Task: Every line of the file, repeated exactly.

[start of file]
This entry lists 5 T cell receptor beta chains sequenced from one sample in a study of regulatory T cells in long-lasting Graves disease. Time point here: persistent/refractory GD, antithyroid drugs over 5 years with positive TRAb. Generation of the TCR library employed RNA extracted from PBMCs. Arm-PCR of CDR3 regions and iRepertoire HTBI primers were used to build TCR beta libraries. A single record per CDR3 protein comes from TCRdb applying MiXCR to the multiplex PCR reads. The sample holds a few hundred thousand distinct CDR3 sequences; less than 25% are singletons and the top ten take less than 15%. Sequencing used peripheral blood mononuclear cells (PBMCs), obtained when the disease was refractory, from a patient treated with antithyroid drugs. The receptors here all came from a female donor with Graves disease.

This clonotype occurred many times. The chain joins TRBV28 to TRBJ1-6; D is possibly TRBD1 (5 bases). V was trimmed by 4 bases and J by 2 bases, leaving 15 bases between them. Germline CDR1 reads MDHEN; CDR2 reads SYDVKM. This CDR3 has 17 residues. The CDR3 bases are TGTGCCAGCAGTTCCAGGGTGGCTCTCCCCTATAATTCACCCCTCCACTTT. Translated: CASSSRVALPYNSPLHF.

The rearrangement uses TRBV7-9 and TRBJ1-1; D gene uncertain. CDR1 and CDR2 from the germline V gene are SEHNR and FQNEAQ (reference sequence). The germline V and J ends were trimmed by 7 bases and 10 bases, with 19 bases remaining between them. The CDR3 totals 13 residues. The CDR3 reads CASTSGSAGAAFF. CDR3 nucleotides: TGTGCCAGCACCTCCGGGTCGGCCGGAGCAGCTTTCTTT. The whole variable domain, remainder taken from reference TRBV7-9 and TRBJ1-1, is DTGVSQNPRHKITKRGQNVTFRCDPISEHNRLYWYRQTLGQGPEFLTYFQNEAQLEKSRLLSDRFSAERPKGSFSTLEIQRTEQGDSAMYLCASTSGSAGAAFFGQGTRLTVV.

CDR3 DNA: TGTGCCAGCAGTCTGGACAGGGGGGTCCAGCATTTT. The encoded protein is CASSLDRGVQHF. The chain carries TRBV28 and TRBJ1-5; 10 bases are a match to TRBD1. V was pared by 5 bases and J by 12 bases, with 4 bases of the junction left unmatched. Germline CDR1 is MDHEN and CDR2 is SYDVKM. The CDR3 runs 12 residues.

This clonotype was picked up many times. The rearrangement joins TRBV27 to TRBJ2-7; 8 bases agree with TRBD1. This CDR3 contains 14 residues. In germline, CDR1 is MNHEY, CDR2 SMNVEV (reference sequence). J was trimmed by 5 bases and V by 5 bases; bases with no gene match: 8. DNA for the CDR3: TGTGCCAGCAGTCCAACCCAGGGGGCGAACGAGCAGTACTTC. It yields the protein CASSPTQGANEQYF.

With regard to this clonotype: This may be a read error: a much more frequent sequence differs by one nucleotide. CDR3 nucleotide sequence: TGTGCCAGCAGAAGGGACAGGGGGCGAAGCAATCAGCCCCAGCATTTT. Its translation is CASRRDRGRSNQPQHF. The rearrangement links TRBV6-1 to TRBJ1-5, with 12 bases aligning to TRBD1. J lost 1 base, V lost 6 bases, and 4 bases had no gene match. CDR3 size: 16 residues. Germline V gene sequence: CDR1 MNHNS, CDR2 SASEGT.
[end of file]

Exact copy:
This entry lists 5 T cell receptor beta chains sequenced from one sample in a study of regulatory T cells in long-lasting Graves disease. Time point here: persistent/refractory GD, antithyroid drugs over 5 years with positive TRAb. Generation of the TCR library employed RNA extracted from PBMCs. Arm-PCR of CDR3 regions and iRepertoire HTBI primers were used to build TCR beta libraries. A single record per CDR3 protein comes from TCRdb applying MiXCR to the multiplex PCR reads. The sample holds a few hundred thousand distinct CDR3 sequences; less than 25% are singletons and the top ten take less than 15%. Sequencing used peripheral blood mononuclear cells (PBMCs), obtained when the disease was refractory, from a patient treated with antithyroid drugs. The receptors here all came from a female donor with Graves disease.

This clonotype occurred many times. The chain joins TRBV28 to TRBJ1-6; D is possibly TRBD1 (5 bases). V was trimmed by 4 bases and J by 2 bases, leaving 15 bases between them. Germline CDR1 reads MDHEN; CDR2 reads SYDVKM. This CDR3 has 17 residues. The CDR3 bases are TGTGCCAGCAGTTCCAGGGTGGCTCTCCCCTATAATTCACCCCTCCACTTT. Translated: CASSSRVALPYNSPLHF.

The rearrangement uses TRBV7-9 and TRBJ1-1; D gene uncertain. CDR1 and CDR2 from the germline V gene are SEHNR and FQNEAQ (reference sequence). The germline V and J ends were trimmed by 7 bases and 10 bases, with 19 bases remaining between them. The CDR3 totals 13 residues. The CDR3 reads CASTSGSAGAAFF. CDR3 nucleotides: TGTGCCAGCACCTCCGGGTCGGCCGGAGCAGCTTTCTTT. The whole variable domain, remainder taken from reference TRBV7-9 and TRBJ1-1, is DTGVSQNPRHKITKRGQNVTFRCDPISEHNRLYWYRQTLGQGPEFLTYFQNEAQLEKSRLLSDRFSAERPKGSFSTLEIQRTEQGDSAMYLCASTSGSAGAAFFGQGTRLTVV.

CDR3 DNA: TGTGCCAGCAGTCTGGACAGGGGGGTCCAGCATTTT. The encoded protein is CASSLDRGVQHF. The chain carries TRBV28 and TRBJ1-5; 10 bases are a match to TRBD1. V was pared by 5 bases and J by 12 bases, with 4 bases of the junction left unmatched. Germline CDR1 is MDHEN and CDR2 is SYDVKM. The CDR3 runs 12 residues.

This clonotype was picked up many times. The rearrangement joins TRBV27 to TRBJ2-7; 8 bases agree with TRBD1. This CDR3 contains 14 residues. In germline, CDR1 is MNHEY, CDR2 SMNVEV (reference sequence). J was trimmed by 5 bases and V by 5 bases; bases with no gene match: 8. DNA for the CDR3: TGTGCCAGCAGTCCAACCCAGGGGGCGAACGAGCAGTACTTC. It yields the protein CASSPTQGANEQYF.

With regard to this clonotype: This may be a read error: a much more frequent sequence differs by one nucleotide. CDR3 nucleotide sequence: TGTGCCAGCAGAAGGGACAGGGGGCGAAGCAATCAGCCCCAGCATTTT. Its translation is CASRRDRGRSNQPQHF. The rearrangement links TRBV6-1 to TRBJ1-5, with 12 bases aligning to TRBD1. J lost 1 base, V lost 6 bases, and 4 bases had no gene match. CDR3 size: 16 residues. Germline V gene sequence: CDR1 MNHNS, CDR2 SASEGT.